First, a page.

Unsalted for baking/cooking.
That's my motto.
Butter is a necessity and I'm a big fan of mixing olive oil and a little butter when sauteing.
I keep both salted and unsalted butters on hand, and even like to keep some in a butter bell for easy spreading on toast, pancakes, etc.
Living in the Midwest, I've been to more state fairs than you can imagine (or I'd like to admit) and seen some of the most amazing butter sculptures over the years. But I've always wondered what happens to those sculptures when the state fairs are over? I mean...this one of the kids, cow and school bus is humongous. Where does that go when the exhibit is kaput?
Since we get raw milk from a local dairy we make our own butter (it's very easy with a kitchenaid) and we don't even add salt anymore. We will season what we are adding it to but we have discovered that unsalted butter on a piece of toasted homemade bread is perfect as is- not salt needed.
Peabody, that's what I hear....
Mae, I had no idea that a butter princess could keep her head! What a strange thought -- would you save your head, or eat it?!
Mike, I think that salted butter is the taste many of us grew up with, so it's natural to want to replicate those tastes that are familiar. For me, unsalted butter was a revelation -- until I was an adult, I don't remember ever keeping it in the house.
Deanna, grinding salt on top of the butter sounds fantastic -- I am going to borrow that idea.
TW, not all that long ago I baked something with salted butter -- not a good quality, but something from the supermarket -- and the taste of the salt was so strong that it ruined the dish. Each brand is different -- some, like the Kate's butter I love -- are so mild that the salted butter is fine for making baking uses. But to be safe, I just use unsalted now for almost everything.
Alanna, I agree, there's definitely a place in the kitchen for salted butter. Now, cultured butter -- I'll have to look around in the pantry to see what I've got...
Mallika, unsalted butter is just a whole different taste -- one I've really come to love. A bit of unsalted butter on warm bread fresh from the oven -- well, it's a hard combination to beat!
Catherine, that's a great rule. And I love the combination of olive oil and butter for cooking, too
Sandie, I have absolutely no idea -- is there a butter sculpture museum somewhere, or a giant refrigerated warehouse? Readers, if you know what happens to the butter sculptures, please let us know.
N&J, how great that you're making your own butter. What could be better?! Sweet butter + warm bread = heaven.
I am not trying to butter u up by saying that I love this informative article ... me and my bad puns :/
I've always wondered if there is any significant difference between salted n unsalted butter (apart from the salt). Not knowing better, I often grab the one which is currently on offer at the supermarket, hee.
I'm for unsalted butter too. From ground zero, I can add what I want - salt, herbs, garlic etc :)
I hadn't considered the extra staying power of salted butter, but probably should have. Thanks for all the tidbits. Like many other commenters, I've stood in the dairy aisle pondering the difference.
Those sculptures are fun, but I'm with Sandie. What happens to them at the end of the day? I guess the state fair (pronounced "fay-yer" here in N.C.) is all about abundance (and sadly, some waste).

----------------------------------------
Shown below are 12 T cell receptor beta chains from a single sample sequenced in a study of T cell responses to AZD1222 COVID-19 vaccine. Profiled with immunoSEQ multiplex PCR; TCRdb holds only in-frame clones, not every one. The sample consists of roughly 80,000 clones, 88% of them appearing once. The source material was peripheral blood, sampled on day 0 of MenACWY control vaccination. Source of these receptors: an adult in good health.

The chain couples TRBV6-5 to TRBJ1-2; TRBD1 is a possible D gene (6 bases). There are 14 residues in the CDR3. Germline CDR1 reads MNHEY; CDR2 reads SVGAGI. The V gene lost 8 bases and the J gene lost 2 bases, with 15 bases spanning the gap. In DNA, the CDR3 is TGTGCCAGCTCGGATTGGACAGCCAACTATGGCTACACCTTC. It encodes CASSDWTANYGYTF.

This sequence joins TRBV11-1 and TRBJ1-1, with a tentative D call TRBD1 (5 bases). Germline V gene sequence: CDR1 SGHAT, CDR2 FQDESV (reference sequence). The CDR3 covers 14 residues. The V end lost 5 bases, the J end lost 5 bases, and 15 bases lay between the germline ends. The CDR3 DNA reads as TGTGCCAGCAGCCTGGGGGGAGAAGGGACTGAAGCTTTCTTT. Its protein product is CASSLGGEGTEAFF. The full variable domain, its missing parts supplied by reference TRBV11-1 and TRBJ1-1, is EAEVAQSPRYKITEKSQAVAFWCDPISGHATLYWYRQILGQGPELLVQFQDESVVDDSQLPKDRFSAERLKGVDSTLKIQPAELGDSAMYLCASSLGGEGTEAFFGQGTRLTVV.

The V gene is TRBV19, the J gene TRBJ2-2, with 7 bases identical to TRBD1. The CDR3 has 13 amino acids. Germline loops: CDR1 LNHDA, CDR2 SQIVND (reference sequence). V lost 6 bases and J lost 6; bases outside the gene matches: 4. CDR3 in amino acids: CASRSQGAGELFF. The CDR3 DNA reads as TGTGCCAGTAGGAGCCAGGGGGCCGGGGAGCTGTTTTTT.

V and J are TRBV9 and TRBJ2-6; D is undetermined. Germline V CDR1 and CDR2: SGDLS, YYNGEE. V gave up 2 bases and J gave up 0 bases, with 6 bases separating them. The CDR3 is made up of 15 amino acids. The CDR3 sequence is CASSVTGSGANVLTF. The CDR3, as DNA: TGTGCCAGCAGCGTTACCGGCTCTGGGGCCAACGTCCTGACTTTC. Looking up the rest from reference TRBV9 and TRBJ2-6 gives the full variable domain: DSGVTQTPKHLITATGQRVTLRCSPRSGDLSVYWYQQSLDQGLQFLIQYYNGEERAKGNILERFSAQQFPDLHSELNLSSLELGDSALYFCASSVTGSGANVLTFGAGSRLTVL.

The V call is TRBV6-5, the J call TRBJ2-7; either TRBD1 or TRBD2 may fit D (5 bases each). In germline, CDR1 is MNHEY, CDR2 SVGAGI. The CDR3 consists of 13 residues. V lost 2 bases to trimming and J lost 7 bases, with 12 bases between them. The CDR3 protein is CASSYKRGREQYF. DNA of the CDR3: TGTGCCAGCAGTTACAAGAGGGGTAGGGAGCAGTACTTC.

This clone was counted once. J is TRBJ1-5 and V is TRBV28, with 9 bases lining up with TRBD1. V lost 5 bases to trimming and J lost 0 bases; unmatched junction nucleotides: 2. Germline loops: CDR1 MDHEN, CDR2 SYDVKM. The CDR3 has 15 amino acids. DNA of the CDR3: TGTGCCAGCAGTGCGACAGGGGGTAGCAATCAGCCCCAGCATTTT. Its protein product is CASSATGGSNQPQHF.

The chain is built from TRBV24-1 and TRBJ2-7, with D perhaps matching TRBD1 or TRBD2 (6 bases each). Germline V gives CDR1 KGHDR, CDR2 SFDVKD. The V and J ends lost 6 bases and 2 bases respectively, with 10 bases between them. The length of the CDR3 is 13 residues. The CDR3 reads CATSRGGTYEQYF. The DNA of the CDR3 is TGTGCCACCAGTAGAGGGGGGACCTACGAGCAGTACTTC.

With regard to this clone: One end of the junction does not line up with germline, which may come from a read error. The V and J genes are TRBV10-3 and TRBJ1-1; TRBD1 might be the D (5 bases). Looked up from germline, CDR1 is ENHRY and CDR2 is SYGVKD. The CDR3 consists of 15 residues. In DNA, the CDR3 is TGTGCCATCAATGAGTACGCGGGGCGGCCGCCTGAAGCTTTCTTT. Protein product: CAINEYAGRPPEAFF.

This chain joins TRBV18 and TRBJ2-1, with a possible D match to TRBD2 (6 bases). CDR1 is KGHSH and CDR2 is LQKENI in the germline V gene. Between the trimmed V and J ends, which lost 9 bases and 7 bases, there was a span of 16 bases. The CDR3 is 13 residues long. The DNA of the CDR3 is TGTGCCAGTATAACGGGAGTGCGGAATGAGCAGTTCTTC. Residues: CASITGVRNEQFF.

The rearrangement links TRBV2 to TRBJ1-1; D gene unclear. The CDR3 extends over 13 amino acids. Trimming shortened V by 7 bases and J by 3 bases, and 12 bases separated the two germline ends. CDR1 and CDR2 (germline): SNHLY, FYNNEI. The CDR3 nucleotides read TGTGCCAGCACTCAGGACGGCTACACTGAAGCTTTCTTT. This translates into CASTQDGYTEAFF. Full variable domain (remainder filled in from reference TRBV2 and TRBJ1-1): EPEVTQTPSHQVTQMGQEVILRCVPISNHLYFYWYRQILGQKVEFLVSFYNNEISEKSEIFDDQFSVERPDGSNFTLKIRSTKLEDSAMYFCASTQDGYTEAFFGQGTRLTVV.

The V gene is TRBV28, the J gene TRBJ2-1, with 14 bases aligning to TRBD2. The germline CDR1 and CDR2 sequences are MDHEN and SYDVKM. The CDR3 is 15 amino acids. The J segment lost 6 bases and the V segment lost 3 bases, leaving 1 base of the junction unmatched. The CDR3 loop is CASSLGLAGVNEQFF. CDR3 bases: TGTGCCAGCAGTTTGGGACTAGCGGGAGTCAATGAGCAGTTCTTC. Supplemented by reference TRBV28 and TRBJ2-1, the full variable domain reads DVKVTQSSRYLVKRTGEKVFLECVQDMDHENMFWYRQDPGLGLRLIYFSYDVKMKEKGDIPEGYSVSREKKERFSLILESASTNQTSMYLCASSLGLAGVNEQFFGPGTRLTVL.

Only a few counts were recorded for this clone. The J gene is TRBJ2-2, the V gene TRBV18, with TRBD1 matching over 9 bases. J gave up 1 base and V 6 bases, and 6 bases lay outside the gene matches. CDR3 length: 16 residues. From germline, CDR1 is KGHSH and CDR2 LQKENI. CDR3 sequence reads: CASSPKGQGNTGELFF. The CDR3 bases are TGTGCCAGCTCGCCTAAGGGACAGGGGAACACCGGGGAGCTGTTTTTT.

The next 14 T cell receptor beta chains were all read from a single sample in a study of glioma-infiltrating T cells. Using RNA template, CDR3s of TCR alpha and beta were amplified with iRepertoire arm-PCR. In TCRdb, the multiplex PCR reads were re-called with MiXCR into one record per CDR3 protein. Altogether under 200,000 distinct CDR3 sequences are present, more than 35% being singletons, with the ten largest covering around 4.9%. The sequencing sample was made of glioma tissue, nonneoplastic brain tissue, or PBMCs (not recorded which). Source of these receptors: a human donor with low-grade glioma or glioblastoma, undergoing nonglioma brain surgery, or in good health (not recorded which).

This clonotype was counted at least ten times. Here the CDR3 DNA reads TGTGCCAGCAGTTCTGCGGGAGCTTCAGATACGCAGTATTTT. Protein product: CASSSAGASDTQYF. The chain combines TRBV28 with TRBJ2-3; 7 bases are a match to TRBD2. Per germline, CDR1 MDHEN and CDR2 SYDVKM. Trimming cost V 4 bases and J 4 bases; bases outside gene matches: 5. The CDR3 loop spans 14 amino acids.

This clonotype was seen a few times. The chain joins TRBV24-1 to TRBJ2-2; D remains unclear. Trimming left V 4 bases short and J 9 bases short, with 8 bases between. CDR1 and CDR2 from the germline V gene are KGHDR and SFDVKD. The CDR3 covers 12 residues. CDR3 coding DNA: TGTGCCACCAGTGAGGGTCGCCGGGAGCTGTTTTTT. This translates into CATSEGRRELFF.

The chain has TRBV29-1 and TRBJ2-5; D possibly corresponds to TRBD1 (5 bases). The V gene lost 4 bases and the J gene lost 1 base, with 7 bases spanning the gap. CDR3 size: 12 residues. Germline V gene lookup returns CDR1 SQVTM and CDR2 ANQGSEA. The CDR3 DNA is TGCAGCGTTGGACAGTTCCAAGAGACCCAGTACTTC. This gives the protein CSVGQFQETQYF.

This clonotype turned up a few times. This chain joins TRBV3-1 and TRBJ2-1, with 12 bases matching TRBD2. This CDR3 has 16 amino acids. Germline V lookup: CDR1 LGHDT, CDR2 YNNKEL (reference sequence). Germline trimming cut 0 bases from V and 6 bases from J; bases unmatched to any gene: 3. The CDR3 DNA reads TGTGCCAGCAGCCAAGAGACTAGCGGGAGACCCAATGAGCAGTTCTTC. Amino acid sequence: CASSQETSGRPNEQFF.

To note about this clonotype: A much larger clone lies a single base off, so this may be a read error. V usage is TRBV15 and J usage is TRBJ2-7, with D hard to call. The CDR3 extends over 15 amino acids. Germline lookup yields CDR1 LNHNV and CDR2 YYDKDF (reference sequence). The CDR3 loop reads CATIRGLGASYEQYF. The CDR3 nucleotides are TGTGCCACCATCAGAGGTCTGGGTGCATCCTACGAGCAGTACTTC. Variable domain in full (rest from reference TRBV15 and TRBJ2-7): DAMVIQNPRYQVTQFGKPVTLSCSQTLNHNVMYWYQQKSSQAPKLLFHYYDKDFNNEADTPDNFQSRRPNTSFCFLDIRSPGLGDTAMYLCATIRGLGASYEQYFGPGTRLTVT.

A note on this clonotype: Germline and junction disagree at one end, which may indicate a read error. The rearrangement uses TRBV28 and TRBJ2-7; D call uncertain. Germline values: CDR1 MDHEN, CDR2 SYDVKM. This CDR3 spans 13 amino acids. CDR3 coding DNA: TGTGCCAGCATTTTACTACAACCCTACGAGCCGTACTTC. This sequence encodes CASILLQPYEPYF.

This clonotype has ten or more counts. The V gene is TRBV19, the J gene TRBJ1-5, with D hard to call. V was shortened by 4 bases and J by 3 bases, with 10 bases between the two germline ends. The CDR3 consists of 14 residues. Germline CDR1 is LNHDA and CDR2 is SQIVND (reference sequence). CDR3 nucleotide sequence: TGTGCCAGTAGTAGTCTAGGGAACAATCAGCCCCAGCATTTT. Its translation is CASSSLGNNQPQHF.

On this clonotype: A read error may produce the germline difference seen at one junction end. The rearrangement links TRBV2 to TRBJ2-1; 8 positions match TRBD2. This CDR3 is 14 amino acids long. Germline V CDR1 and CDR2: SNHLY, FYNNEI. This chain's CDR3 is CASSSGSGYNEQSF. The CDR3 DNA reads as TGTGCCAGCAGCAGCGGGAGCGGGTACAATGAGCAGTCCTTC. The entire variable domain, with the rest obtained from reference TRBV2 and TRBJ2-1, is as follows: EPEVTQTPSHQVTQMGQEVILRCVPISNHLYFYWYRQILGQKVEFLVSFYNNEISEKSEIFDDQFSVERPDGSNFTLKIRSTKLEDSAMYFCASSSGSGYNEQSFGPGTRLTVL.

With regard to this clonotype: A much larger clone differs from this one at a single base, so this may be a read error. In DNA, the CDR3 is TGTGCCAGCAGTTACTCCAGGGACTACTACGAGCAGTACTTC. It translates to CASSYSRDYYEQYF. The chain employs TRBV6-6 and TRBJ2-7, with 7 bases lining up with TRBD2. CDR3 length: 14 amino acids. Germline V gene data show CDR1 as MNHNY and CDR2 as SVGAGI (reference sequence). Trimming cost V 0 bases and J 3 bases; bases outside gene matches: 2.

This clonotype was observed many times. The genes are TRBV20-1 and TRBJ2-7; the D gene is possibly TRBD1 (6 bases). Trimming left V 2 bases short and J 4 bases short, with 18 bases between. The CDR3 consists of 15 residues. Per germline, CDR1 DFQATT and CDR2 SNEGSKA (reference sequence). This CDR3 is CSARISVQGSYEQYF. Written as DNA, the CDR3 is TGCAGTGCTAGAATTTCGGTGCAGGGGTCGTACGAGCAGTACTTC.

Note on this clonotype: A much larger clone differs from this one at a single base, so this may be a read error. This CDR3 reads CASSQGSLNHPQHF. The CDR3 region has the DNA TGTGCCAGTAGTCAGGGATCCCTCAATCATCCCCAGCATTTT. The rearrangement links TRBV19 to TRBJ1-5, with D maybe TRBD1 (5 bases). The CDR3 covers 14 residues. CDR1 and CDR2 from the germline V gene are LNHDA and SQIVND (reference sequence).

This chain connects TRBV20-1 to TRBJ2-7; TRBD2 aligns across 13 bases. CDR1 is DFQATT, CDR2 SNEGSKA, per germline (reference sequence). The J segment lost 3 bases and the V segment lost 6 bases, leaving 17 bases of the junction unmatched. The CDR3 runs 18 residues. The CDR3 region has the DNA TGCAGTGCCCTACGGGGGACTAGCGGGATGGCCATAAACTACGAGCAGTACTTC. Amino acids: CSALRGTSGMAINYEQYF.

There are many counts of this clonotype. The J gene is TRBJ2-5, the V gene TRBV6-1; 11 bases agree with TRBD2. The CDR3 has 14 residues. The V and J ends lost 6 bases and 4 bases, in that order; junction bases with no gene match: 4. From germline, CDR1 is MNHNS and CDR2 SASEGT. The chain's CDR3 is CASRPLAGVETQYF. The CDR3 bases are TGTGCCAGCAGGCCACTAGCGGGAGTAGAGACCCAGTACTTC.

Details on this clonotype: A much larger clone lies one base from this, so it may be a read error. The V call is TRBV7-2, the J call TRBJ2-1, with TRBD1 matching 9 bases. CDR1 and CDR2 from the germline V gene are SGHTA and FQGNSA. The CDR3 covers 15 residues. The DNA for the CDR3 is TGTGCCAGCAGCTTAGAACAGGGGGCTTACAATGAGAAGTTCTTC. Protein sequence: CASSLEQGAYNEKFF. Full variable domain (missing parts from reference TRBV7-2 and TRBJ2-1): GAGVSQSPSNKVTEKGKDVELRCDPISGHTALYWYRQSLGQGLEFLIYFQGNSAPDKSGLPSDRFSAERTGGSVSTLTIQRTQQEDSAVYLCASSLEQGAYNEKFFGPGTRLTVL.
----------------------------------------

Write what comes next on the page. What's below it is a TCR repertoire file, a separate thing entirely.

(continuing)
Lydia - the shortbread sounds great. One thing I've learned is unsalted butter is better because you can always add the salt in later!
Wonder how many Daring Bakers could bake cakes from that school bus? ;)
Great info as always.
I can still remember my first shortbread...sublime! Cardamom only sweetens the deal. I think the butter sculptures were among my favorite things at the NY State Fair. Harry Potter huh?
Noobcook, there is a difference, and the difference is salt. It's really good to keep both kinds of butter on hand if you have room in your fridge or freezer.
Tigerfish, I agree -- and flavored butters made with unsalted butter always taste so clean; the salt really muddies the flavors of herbs or whatever you mix in with the butter.
Wasted Food, welcome to The Perfect Pantry. You and Sandie have now made me determined to get the answer to the "where did all the butter go?" question. I promise to report on my findings.
Hillary, you're absolutely right. Control the amount of salt you want in a dish instead of letting the salt in the butter take over.
MyKitchen, with the number of Daring Bakers over 700 last time I checked, I'm thinking that's one big load of cakes!
Callipygia, I have never gotten up close and personal with a butter sculpture. The fairs we go to most often are in Connecticut -- maybe they're just not a butter state!
Butter from different countries tastes very different too :)
A fun post, as always :)
The cookies sound outrageously good, and very similar to some Indian cookies that I adore, called nankatai.
It may not be art - but it's interesting: In Ireland they have found butter, buried in swamps, in copper age settlements dating back several thousand years.
You may want to rethink that 3 month rule...
Of course, I don't think anyone tried to eat it... It was rather black....
Gattina, you are so right. Different breeds of cows? Different food/water? So many factors.
Nupur, I'll have to look up nankatai -- these are new to me. As always, I learn so much about Indian cooking from you.
Katie, this gives new meaning to "store in a cool, dark place"!
I have got to try this recipe. I love shortbread, and I love cardamom, so what could be better? Thanks for sharing!